Environment & Society

The future of climate governance begins in this stream, where we introduce tomorrow’s environmental leaders to the ecological, social, political, and cultural knowledge needed to rise to the challenges of climate change.

Environmental crisis is one of the major interdisciplinary problems of our time. This means it takes great thinkers in all areas, from environmental studies to history, geography, political sciences, and the arts to address issues such as global warming, ecological injustice, climate migration, and fast fashion. In this stream, students will be introduced to the fascinating histories of how we arrived at this global tipping point, as well as to the newest research leading us toward more sustainable, equitable futures.

I chose the Coordinated Arts Program because it immersed me in a small yet diverse student group to collaborate and discuss a wide range of contemporary topics of global citizenship, while linking ideas between different discourses. My year in CAP consolidated my decision to major in international relations.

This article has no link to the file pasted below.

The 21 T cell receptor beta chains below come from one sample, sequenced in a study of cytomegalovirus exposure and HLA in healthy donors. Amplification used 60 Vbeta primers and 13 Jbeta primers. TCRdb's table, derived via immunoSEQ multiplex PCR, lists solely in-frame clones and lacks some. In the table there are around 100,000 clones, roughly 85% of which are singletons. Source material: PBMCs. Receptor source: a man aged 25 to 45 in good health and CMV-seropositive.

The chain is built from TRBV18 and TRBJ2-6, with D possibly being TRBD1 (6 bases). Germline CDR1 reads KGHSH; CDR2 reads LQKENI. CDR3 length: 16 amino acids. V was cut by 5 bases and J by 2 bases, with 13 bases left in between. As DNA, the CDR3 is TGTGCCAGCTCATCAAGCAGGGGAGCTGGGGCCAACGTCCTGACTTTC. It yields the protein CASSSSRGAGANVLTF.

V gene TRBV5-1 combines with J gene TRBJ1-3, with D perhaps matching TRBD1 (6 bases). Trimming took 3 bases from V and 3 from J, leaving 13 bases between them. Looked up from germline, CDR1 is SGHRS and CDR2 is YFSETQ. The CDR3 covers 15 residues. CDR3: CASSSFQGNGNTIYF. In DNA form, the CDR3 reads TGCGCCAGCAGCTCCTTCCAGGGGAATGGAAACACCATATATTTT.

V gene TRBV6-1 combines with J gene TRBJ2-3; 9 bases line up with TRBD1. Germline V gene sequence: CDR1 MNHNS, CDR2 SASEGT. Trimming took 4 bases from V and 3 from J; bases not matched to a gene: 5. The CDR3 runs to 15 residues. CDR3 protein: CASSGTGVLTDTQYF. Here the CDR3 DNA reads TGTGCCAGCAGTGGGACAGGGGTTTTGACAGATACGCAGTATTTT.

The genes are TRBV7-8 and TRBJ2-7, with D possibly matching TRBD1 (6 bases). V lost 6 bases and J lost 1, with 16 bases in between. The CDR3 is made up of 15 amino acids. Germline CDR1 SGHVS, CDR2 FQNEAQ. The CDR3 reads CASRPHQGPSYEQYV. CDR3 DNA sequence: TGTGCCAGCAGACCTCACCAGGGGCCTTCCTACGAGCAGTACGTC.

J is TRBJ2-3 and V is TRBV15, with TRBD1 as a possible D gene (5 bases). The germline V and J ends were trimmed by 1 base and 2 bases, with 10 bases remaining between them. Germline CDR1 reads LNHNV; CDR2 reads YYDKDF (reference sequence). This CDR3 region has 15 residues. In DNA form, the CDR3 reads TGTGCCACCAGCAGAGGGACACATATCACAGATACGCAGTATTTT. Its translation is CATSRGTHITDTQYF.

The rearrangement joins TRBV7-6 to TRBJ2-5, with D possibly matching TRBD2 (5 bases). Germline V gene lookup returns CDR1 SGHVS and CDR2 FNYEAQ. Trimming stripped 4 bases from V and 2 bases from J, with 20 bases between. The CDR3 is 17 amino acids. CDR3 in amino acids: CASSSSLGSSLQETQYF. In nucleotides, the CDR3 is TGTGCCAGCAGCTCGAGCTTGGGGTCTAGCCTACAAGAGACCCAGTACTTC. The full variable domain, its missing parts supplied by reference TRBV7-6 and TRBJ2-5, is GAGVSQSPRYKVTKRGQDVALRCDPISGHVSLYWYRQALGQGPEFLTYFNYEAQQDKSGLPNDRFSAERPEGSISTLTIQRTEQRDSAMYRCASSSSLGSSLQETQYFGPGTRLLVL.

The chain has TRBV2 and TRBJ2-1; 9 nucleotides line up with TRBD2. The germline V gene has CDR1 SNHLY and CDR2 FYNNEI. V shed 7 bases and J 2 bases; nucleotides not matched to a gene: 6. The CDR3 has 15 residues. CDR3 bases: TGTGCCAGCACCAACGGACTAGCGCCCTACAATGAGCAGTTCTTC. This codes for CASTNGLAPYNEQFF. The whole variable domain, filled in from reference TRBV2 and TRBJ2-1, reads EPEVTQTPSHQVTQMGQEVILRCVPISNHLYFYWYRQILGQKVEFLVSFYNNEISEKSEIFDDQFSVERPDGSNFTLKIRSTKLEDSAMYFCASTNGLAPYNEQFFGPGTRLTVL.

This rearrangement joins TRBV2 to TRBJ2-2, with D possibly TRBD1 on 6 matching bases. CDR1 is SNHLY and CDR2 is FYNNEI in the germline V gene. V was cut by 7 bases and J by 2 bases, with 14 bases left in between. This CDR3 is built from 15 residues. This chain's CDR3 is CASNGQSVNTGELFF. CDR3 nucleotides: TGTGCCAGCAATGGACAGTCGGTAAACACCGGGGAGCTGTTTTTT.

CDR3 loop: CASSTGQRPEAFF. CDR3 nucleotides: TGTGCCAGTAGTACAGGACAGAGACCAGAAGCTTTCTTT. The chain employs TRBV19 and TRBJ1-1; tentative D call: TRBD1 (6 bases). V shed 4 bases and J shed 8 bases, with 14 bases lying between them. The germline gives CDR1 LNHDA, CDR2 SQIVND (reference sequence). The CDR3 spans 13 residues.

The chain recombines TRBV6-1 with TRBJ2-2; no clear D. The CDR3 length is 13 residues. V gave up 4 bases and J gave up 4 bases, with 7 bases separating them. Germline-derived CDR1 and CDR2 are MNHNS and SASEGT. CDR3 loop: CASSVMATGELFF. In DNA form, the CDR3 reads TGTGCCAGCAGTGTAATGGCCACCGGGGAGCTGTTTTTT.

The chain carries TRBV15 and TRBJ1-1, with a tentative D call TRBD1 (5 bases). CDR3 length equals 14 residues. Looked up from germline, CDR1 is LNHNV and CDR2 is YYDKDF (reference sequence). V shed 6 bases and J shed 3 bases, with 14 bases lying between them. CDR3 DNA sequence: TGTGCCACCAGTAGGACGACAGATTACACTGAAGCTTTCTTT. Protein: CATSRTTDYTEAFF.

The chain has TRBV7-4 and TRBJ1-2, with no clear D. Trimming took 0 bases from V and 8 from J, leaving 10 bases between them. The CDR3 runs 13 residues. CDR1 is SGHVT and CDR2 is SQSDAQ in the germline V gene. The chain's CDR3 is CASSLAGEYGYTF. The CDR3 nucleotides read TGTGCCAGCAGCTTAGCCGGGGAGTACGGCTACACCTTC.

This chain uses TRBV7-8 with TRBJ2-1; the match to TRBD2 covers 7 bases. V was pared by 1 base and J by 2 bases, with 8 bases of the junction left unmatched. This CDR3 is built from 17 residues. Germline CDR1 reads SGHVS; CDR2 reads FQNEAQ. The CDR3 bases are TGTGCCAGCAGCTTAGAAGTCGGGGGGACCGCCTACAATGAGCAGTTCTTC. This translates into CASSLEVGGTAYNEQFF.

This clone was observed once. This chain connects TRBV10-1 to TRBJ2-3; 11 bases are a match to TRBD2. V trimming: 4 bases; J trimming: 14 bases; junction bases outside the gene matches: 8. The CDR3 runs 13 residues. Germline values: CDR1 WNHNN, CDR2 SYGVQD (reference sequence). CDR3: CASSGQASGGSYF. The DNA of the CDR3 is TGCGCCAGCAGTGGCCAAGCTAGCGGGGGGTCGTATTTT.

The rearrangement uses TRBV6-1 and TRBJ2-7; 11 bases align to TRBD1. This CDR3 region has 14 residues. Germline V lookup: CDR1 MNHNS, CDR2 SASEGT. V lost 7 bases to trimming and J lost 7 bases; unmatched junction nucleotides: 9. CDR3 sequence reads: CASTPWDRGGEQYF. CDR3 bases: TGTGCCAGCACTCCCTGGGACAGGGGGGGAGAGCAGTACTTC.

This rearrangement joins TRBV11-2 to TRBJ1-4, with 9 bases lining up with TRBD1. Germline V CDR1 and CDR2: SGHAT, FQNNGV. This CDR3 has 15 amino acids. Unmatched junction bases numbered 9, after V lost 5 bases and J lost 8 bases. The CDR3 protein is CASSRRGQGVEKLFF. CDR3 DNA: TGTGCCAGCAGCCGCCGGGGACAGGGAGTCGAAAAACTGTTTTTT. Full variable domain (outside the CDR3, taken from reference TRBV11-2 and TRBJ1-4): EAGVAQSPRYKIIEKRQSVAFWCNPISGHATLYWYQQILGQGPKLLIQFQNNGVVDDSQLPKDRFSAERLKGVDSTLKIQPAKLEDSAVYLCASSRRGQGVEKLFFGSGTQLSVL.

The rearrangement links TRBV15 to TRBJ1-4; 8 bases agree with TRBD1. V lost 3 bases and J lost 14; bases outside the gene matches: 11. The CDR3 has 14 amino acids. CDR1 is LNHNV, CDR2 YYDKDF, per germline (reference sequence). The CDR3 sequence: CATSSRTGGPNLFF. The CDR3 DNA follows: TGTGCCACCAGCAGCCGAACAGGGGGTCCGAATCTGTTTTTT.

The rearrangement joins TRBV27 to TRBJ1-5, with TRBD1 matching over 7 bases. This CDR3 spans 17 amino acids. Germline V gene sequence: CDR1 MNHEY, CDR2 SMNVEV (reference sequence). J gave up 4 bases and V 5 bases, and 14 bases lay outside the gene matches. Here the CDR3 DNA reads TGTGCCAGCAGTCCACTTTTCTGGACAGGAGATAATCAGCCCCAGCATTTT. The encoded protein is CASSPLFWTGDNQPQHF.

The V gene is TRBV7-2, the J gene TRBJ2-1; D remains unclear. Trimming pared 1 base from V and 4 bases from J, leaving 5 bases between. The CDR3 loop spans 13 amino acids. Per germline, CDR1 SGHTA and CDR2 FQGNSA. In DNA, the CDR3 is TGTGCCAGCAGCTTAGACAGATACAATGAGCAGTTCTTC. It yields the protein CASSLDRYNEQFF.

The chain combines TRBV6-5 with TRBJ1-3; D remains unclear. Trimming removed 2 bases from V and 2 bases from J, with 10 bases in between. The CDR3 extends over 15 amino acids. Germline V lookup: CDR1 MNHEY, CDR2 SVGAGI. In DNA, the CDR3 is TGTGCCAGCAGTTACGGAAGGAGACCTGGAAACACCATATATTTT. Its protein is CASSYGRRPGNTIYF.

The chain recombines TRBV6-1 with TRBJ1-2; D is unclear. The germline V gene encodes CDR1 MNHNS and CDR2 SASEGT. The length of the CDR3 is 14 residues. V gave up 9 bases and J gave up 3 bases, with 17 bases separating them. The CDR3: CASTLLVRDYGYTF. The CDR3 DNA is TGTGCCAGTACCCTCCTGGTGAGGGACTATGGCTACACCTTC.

Lauren Shykora
intended major International Relations

This stream is new for September 2024!

Previous versions of this stream, under different names (People and Planet; Globalization, Power and Society; Global Citizens), have included some different courses. Students interested in taking Sociology, for example, will now find that course in the Individual and Society stream. We’re excited to kick-off the latest version of this stream which has been created to directly address urgent questions around climate, globalization, culture, and politics.

Courses: Term One

In their first term, students will enrol in CAP 100 (their writing course) as well as Environmental Studies, and Political Science. Students will learn how the environment and politics play a role in our globalized lives in relation to issues of power, government, consumption, inequality, race, and representation, among others–as well as gain a foundation for learning to read and write at the university level.